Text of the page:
'use strict';
module.exports = {
up: async (queryInterface, Sequelize) => {
await queryInterface.createTable('Users', {
id: {
allowNull: false,
autoIncrement: true,
primaryKey: true,
type: Sequelize.INTEGER
},
username: {
type: Sequelize.STRING
},
email: {
type: Sequelize.STRING
},
createdAt: {
allowNull: false,
type: Sequelize.DATE
},
updatedAt: {
allowNull: false,
type: Sequelize.DATE
}
});
},
down: async (queryInterface, Sequelize) => {
await queryInterface.dropTable('Users');
}
};

A Sequelize migration module .exports two functions: up for migrating the table and down for dropping it. Take note:

  • Both up() and down() are async functions, because Sequelize needs to wait for a database connection.
  • To createTable, Sequelize generates a hash of options — feel free to add/keep/remove these familiar, helpful, self-explanatory validations as needed: allowNull, defaultValue, unique and others.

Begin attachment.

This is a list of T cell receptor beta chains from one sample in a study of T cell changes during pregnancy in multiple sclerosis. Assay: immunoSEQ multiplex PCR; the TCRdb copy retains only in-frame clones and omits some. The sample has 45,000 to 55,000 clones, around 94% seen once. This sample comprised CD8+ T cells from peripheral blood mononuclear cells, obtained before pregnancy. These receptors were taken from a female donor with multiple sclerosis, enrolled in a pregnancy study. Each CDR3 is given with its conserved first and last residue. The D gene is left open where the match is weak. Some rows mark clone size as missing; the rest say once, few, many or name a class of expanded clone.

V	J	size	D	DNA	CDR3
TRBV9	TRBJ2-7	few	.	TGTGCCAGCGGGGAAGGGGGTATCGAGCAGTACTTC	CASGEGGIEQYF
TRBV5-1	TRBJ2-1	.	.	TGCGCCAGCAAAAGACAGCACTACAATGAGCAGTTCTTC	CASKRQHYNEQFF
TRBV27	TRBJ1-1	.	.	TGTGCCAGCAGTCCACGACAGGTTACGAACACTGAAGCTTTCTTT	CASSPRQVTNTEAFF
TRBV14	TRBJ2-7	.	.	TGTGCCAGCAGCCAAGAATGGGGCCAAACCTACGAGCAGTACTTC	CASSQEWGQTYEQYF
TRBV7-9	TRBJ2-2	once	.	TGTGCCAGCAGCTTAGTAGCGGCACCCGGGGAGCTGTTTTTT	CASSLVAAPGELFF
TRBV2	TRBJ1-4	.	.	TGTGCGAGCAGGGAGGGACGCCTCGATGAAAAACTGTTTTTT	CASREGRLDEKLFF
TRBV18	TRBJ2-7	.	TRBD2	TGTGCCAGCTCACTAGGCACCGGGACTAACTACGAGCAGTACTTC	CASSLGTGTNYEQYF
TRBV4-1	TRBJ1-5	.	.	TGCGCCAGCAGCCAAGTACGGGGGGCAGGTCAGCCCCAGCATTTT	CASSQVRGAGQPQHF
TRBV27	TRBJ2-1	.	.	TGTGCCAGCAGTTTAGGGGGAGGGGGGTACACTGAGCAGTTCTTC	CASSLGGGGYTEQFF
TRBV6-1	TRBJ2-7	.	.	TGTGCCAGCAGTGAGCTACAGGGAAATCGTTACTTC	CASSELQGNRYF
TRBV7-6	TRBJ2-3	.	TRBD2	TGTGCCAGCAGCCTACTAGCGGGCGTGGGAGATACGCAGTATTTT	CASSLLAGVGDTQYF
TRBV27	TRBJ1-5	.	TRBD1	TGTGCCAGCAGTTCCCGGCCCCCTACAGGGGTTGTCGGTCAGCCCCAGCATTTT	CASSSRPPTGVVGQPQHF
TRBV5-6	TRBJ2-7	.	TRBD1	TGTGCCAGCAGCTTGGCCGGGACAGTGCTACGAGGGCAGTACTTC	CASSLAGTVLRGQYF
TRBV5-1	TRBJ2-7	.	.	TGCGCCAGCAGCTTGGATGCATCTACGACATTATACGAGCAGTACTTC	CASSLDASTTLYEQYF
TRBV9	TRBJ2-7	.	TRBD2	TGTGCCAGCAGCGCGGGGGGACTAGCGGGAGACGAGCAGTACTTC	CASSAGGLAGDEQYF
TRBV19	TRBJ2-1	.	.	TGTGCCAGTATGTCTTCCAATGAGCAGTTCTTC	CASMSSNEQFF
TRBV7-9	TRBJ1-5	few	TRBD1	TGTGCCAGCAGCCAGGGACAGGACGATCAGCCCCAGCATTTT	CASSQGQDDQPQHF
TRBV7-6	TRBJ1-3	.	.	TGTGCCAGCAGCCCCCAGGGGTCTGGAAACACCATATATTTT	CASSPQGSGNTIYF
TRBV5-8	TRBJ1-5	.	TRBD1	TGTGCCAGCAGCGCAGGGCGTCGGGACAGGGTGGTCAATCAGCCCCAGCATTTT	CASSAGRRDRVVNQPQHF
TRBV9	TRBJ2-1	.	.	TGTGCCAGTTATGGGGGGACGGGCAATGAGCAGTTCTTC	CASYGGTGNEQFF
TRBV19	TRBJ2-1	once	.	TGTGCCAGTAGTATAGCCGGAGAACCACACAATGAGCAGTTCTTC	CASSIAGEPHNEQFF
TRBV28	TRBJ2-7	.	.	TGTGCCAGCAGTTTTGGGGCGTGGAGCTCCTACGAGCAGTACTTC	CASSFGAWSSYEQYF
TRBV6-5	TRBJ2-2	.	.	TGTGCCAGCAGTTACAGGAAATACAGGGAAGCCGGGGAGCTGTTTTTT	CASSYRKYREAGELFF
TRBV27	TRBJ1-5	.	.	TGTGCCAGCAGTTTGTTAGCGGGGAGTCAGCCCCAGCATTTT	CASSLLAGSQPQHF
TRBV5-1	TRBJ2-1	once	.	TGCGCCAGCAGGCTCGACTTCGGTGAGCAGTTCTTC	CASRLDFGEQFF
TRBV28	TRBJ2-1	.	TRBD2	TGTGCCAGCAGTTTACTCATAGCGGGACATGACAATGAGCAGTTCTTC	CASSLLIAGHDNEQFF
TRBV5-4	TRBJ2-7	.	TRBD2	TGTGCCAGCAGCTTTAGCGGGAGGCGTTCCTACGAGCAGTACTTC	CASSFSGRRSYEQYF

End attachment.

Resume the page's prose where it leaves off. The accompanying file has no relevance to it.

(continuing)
• Sequelize also, of course, adds a primary key, id, and createdAt and updatedAt timestamps just like ActiveRecord.

Before we migrate, let’s reinforce the habit of writing scripts for important tasks. It’s a good idea to write one for migrating, another for generating migrations if we ever have to update our table, and one for resetting the database so we don’t get a bunch of duplicate primary keys:

...
"scripts": {
"dev": "nodemon -r dotenv/config index.js",
"db:create": "sequelize-cli db:create",
"db:migrate": "sequelize-cli db:migrate",
"db:g:migration": "sequelize-cli migration:generate --name",
"db:reset": "sequelize-cli db:drop && sequelize-cli db:create && sequelize-cli db:migrate"
}
...

Run yarn db:migrate and Sequelize will migrate Users over to your PostgreSQL database. It’ll spit out a confirmation message like the one below: